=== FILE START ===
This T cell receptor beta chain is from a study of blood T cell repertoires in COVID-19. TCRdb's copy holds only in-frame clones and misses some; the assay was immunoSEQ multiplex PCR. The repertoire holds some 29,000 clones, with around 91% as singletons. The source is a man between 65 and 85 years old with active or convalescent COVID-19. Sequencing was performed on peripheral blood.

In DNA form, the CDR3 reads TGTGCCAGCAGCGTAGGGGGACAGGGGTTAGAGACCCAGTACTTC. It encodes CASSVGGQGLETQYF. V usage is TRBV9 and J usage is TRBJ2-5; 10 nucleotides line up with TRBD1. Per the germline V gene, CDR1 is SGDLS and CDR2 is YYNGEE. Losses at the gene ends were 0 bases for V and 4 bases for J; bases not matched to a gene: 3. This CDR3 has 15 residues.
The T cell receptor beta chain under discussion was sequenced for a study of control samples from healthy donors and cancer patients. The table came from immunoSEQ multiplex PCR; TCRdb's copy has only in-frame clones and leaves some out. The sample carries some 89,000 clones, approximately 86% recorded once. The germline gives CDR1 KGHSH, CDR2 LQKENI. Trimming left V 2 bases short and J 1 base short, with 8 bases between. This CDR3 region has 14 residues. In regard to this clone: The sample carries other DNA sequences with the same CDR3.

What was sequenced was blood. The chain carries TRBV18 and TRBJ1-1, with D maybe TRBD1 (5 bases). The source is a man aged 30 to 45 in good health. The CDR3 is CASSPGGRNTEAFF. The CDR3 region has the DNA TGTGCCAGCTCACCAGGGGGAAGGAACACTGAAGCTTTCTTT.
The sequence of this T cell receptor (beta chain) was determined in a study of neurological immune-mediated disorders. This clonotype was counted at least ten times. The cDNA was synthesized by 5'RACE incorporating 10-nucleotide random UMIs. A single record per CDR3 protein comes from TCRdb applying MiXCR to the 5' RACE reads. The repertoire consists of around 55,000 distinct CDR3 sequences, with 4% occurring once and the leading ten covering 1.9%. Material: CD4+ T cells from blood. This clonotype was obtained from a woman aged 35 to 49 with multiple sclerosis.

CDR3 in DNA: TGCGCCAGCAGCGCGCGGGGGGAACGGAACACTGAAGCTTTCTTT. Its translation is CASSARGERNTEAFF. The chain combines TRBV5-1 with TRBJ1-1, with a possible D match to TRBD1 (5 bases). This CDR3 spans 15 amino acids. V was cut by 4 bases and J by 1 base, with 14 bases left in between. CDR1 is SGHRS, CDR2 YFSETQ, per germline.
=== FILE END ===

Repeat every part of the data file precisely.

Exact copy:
This T cell receptor beta chain is from a study of blood T cell repertoires in COVID-19. TCRdb's copy holds only in-frame clones and misses some; the assay was immunoSEQ multiplex PCR. The repertoire holds some 29,000 clones, with around 91% as singletons. The source is a man between 65 and 85 years old with active or convalescent COVID-19. Sequencing was performed on peripheral blood.

In DNA form, the CDR3 reads TGTGCCAGCAGCGTAGGGGGACAGGGGTTAGAGACCCAGTACTTC. It encodes CASSVGGQGLETQYF. V usage is TRBV9 and J usage is TRBJ2-5; 10 nucleotides line up with TRBD1. Per the germline V gene, CDR1 is SGDLS and CDR2 is YYNGEE. Losses at the gene ends were 0 bases for V and 4 bases for J; bases not matched to a gene: 3. This CDR3 has 15 residues.
The T cell receptor beta chain under discussion was sequenced for a study of control samples from healthy donors and cancer patients. The table came from immunoSEQ multiplex PCR; TCRdb's copy has only in-frame clones and leaves some out. The sample carries some 89,000 clones, approximately 86% recorded once. The germline gives CDR1 KGHSH, CDR2 LQKENI. Trimming left V 2 bases short and J 1 base short, with 8 bases between. This CDR3 region has 14 residues. In regard to this clone: The sample carries other DNA sequences with the same CDR3.

What was sequenced was blood. The chain carries TRBV18 and TRBJ1-1, with D maybe TRBD1 (5 bases). The source is a man aged 30 to 45 in good health. The CDR3 is CASSPGGRNTEAFF. The CDR3 region has the DNA TGTGCCAGCTCACCAGGGGGAAGGAACACTGAAGCTTTCTTT.
The sequence of this T cell receptor (beta chain) was determined in a study of neurological immune-mediated disorders. This clonotype was counted at least ten times. The cDNA was synthesized by 5'RACE incorporating 10-nucleotide random UMIs. A single record per CDR3 protein comes from TCRdb applying MiXCR to the 5' RACE reads. The repertoire consists of around 55,000 distinct CDR3 sequences, with 4% occurring once and the leading ten covering 1.9%. Material: CD4+ T cells from blood. This clonotype was obtained from a woman aged 35 to 49 with multiple sclerosis.

CDR3 in DNA: TGCGCCAGCAGCGCGCGGGGGGAACGGAACACTGAAGCTTTCTTT. Its translation is CASSARGERNTEAFF. The chain combines TRBV5-1 with TRBJ1-1, with a possible D match to TRBD1 (5 bases). This CDR3 spans 15 amino acids. V was cut by 4 bases and J by 1 base, with 14 bases left in between. CDR1 is SGHRS, CDR2 YFSETQ, per germline.